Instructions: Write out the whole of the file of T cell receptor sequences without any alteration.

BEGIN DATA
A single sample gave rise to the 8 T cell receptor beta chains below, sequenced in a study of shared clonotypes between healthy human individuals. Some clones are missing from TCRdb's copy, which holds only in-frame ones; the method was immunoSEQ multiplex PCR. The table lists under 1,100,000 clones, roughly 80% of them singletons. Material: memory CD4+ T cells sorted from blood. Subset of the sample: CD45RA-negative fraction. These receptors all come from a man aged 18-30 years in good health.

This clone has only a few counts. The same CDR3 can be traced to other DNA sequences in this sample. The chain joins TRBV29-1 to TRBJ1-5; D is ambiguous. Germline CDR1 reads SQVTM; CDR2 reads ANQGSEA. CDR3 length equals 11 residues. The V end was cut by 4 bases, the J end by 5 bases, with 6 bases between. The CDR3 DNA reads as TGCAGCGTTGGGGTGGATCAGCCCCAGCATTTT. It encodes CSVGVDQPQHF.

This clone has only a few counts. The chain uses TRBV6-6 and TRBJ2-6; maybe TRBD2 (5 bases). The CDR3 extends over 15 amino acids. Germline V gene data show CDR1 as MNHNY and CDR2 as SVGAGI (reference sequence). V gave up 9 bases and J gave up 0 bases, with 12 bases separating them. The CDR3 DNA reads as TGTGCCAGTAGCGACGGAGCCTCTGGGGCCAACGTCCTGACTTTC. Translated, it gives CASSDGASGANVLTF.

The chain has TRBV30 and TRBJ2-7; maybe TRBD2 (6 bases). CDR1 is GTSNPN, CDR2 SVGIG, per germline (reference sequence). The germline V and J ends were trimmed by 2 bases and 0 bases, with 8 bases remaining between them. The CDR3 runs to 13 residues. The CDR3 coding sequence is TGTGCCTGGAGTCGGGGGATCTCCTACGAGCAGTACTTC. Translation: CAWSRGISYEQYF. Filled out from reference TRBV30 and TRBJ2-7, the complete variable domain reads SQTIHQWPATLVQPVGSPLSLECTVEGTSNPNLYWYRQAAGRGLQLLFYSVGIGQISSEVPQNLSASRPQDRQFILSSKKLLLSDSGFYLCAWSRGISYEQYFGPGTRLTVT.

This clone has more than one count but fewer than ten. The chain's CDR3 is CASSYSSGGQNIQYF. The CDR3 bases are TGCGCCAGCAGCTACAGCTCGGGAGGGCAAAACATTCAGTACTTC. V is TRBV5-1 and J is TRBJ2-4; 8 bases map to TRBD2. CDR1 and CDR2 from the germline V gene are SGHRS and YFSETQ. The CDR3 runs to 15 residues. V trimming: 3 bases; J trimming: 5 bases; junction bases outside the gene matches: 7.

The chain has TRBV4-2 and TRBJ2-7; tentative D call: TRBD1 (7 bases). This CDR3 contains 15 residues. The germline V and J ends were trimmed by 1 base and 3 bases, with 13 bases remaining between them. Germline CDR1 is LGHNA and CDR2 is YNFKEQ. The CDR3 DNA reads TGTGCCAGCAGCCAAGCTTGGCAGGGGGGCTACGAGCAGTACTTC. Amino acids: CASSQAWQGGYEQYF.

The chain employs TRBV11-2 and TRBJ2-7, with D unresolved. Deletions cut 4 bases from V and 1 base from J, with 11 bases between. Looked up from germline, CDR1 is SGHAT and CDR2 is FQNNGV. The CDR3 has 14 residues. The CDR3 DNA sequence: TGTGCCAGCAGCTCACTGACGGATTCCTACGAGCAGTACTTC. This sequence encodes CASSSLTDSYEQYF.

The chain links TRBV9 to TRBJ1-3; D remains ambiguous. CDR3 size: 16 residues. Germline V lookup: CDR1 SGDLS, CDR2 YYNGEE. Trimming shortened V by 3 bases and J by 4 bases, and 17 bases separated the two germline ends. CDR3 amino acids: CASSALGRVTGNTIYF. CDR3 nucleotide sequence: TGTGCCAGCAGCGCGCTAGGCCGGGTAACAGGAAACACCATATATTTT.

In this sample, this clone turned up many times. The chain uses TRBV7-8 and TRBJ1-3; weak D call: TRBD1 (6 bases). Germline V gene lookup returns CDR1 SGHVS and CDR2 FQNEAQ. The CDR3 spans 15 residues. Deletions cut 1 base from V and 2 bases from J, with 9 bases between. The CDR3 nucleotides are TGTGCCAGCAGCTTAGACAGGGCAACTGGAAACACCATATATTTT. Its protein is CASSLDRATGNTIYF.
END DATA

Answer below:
A single sample gave rise to the 8 T cell receptor beta chains below, sequenced in a study of shared clonotypes between healthy human individuals. Some clones are missing from TCRdb's copy, which holds only in-frame ones; the method was immunoSEQ multiplex PCR. The table lists under 1,100,000 clones, roughly 80% of them singletons. Material: memory CD4+ T cells sorted from blood. Subset of the sample: CD45RA-negative fraction. These receptors all come from a man aged 18-30 years in good health.

This clone has only a few counts. The same CDR3 can be traced to other DNA sequences in this sample. The chain joins TRBV29-1 to TRBJ1-5; D is ambiguous. Germline CDR1 reads SQVTM; CDR2 reads ANQGSEA. CDR3 length equals 11 residues. The V end was cut by 4 bases, the J end by 5 bases, with 6 bases between. The CDR3 DNA reads as TGCAGCGTTGGGGTGGATCAGCCCCAGCATTTT. It encodes CSVGVDQPQHF.

This clone has only a few counts. The chain uses TRBV6-6 and TRBJ2-6; maybe TRBD2 (5 bases). The CDR3 extends over 15 amino acids. Germline V gene data show CDR1 as MNHNY and CDR2 as SVGAGI (reference sequence). V gave up 9 bases and J gave up 0 bases, with 12 bases separating them. The CDR3 DNA reads as TGTGCCAGTAGCGACGGAGCCTCTGGGGCCAACGTCCTGACTTTC. Translated, it gives CASSDGASGANVLTF.

The chain has TRBV30 and TRBJ2-7; maybe TRBD2 (6 bases). CDR1 is GTSNPN, CDR2 SVGIG, per germline (reference sequence). The germline V and J ends were trimmed by 2 bases and 0 bases, with 8 bases remaining between them. The CDR3 runs to 13 residues. The CDR3 coding sequence is TGTGCCTGGAGTCGGGGGATCTCCTACGAGCAGTACTTC. Translation: CAWSRGISYEQYF. Filled out from reference TRBV30 and TRBJ2-7, the complete variable domain reads SQTIHQWPATLVQPVGSPLSLECTVEGTSNPNLYWYRQAAGRGLQLLFYSVGIGQISSEVPQNLSASRPQDRQFILSSKKLLLSDSGFYLCAWSRGISYEQYFGPGTRLTVT.

This clone has more than one count but fewer than ten. The chain's CDR3 is CASSYSSGGQNIQYF. The CDR3 bases are TGCGCCAGCAGCTACAGCTCGGGAGGGCAAAACATTCAGTACTTC. V is TRBV5-1 and J is TRBJ2-4; 8 bases map to TRBD2. CDR1 and CDR2 from the germline V gene are SGHRS and YFSETQ. The CDR3 runs to 15 residues. V trimming: 3 bases; J trimming: 5 bases; junction bases outside the gene matches: 7.

The chain has TRBV4-2 and TRBJ2-7; tentative D call: TRBD1 (7 bases). This CDR3 contains 15 residues. The germline V and J ends were trimmed by 1 base and 3 bases, with 13 bases remaining between them. Germline CDR1 is LGHNA and CDR2 is YNFKEQ. The CDR3 DNA reads TGTGCCAGCAGCCAAGCTTGGCAGGGGGGCTACGAGCAGTACTTC. Amino acids: CASSQAWQGGYEQYF.

The chain employs TRBV11-2 and TRBJ2-7, with D unresolved. Deletions cut 4 bases from V and 1 base from J, with 11 bases between. Looked up from germline, CDR1 is SGHAT and CDR2 is FQNNGV. The CDR3 has 14 residues. The CDR3 DNA sequence: TGTGCCAGCAGCTCACTGACGGATTCCTACGAGCAGTACTTC. This sequence encodes CASSSLTDSYEQYF.

The chain links TRBV9 to TRBJ1-3; D remains ambiguous. CDR3 size: 16 residues. Germline V lookup: CDR1 SGDLS, CDR2 YYNGEE. Trimming shortened V by 3 bases and J by 4 bases, and 17 bases separated the two germline ends. CDR3 amino acids: CASSALGRVTGNTIYF. CDR3 nucleotide sequence: TGTGCCAGCAGCGCGCTAGGCCGGGTAACAGGAAACACCATATATTTT.

In this sample, this clone turned up many times. The chain uses TRBV7-8 and TRBJ1-3; weak D call: TRBD1 (6 bases). Germline V gene lookup returns CDR1 SGHVS and CDR2 FQNEAQ. The CDR3 spans 15 residues. Deletions cut 1 base from V and 2 bases from J, with 9 bases between. The CDR3 nucleotides are TGTGCCAGCAGCTTAGACAGGGCAACTGGAAACACCATATATTTT. Its protein is CASSLDRATGNTIYF.